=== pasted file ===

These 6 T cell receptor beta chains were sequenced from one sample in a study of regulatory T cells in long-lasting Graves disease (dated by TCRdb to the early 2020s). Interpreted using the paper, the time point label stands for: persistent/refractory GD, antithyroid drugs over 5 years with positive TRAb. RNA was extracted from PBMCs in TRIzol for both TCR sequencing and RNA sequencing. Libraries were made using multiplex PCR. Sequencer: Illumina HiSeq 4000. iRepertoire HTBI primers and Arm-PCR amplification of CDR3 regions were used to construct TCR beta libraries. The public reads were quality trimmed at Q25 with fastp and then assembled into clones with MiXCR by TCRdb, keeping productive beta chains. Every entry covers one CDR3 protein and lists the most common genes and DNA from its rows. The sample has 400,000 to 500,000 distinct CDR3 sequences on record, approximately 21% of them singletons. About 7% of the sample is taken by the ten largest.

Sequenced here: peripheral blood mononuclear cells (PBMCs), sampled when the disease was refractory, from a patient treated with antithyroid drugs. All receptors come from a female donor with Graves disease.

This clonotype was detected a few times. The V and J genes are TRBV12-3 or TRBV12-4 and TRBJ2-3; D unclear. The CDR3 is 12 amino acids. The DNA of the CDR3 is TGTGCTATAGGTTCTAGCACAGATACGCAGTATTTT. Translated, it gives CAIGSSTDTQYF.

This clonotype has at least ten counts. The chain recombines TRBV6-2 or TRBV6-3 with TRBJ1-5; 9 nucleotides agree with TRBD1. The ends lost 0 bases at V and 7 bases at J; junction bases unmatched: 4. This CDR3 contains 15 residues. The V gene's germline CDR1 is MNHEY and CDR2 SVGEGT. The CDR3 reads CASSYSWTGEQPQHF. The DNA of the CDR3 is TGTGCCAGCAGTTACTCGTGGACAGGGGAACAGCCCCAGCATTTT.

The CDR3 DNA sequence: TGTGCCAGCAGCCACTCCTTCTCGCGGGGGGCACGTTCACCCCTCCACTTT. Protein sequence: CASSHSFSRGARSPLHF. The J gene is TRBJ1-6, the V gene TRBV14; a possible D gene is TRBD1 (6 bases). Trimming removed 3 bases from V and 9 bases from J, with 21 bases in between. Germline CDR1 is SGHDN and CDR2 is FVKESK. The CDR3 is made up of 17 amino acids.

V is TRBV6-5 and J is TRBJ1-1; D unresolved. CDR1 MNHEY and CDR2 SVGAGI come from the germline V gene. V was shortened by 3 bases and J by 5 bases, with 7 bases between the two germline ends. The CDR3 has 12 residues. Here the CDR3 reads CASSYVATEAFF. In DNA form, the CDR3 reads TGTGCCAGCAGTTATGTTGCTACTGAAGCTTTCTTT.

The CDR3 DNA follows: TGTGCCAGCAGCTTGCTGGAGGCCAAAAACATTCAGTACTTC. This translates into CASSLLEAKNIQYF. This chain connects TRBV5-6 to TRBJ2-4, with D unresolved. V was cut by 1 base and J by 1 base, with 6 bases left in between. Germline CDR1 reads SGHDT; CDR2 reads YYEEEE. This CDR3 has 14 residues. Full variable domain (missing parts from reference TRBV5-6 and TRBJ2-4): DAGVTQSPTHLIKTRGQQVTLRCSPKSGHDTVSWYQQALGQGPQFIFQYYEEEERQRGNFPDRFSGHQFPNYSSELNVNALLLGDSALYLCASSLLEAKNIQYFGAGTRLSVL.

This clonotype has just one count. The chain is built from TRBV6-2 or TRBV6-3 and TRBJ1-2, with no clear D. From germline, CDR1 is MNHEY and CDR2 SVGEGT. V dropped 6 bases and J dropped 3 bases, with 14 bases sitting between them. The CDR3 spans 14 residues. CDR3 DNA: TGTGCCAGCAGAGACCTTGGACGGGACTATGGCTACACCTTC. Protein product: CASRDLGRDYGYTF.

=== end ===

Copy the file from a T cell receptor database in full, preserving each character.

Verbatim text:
These 6 T cell receptor beta chains were sequenced from one sample in a study of regulatory T cells in long-lasting Graves disease (dated by TCRdb to the early 2020s). Interpreted using the paper, the time point label stands for: persistent/refractory GD, antithyroid drugs over 5 years with positive TRAb. RNA was extracted from PBMCs in TRIzol for both TCR sequencing and RNA sequencing. Libraries were made using multiplex PCR. Sequencer: Illumina HiSeq 4000. iRepertoire HTBI primers and Arm-PCR amplification of CDR3 regions were used to construct TCR beta libraries. The public reads were quality trimmed at Q25 with fastp and then assembled into clones with MiXCR by TCRdb, keeping productive beta chains. Every entry covers one CDR3 protein and lists the most common genes and DNA from its rows. The sample has 400,000 to 500,000 distinct CDR3 sequences on record, approximately 21% of them singletons. About 7% of the sample is taken by the ten largest.

Sequenced here: peripheral blood mononuclear cells (PBMCs), sampled when the disease was refractory, from a patient treated with antithyroid drugs. All receptors come from a female donor with Graves disease.

This clonotype was detected a few times. The V and J genes are TRBV12-3 or TRBV12-4 and TRBJ2-3; D unclear. The CDR3 is 12 amino acids. The DNA of the CDR3 is TGTGCTATAGGTTCTAGCACAGATACGCAGTATTTT. Translated, it gives CAIGSSTDTQYF.

This clonotype has at least ten counts. The chain recombines TRBV6-2 or TRBV6-3 with TRBJ1-5; 9 nucleotides agree with TRBD1. The ends lost 0 bases at V and 7 bases at J; junction bases unmatched: 4. This CDR3 contains 15 residues. The V gene's germline CDR1 is MNHEY and CDR2 SVGEGT. The CDR3 reads CASSYSWTGEQPQHF. The DNA of the CDR3 is TGTGCCAGCAGTTACTCGTGGACAGGGGAACAGCCCCAGCATTTT.

The CDR3 DNA sequence: TGTGCCAGCAGCCACTCCTTCTCGCGGGGGGCACGTTCACCCCTCCACTTT. Protein sequence: CASSHSFSRGARSPLHF. The J gene is TRBJ1-6, the V gene TRBV14; a possible D gene is TRBD1 (6 bases). Trimming removed 3 bases from V and 9 bases from J, with 21 bases in between. Germline CDR1 is SGHDN and CDR2 is FVKESK. The CDR3 is made up of 17 amino acids.

V is TRBV6-5 and J is TRBJ1-1; D unresolved. CDR1 MNHEY and CDR2 SVGAGI come from the germline V gene. V was shortened by 3 bases and J by 5 bases, with 7 bases between the two germline ends. The CDR3 has 12 residues. Here the CDR3 reads CASSYVATEAFF. In DNA form, the CDR3 reads TGTGCCAGCAGTTATGTTGCTACTGAAGCTTTCTTT.

The CDR3 DNA follows: TGTGCCAGCAGCTTGCTGGAGGCCAAAAACATTCAGTACTTC. This translates into CASSLLEAKNIQYF. This chain connects TRBV5-6 to TRBJ2-4, with D unresolved. V was cut by 1 base and J by 1 base, with 6 bases left in between. Germline CDR1 reads SGHDT; CDR2 reads YYEEEE. This CDR3 has 14 residues. Full variable domain (missing parts from reference TRBV5-6 and TRBJ2-4): DAGVTQSPTHLIKTRGQQVTLRCSPKSGHDTVSWYQQALGQGPQFIFQYYEEEERQRGNFPDRFSGHQFPNYSSELNVNALLLGDSALYLCASSLLEAKNIQYFGAGTRLSVL.

This clonotype has just one count. The chain is built from TRBV6-2 or TRBV6-3 and TRBJ1-2, with no clear D. From germline, CDR1 is MNHEY and CDR2 SVGEGT. V dropped 6 bases and J dropped 3 bases, with 14 bases sitting between them. The CDR3 spans 14 residues. CDR3 DNA: TGTGCCAGCAGAGACCTTGGACGGGACTATGGCTACACCTTC. Protein product: CASRDLGRDYGYTF.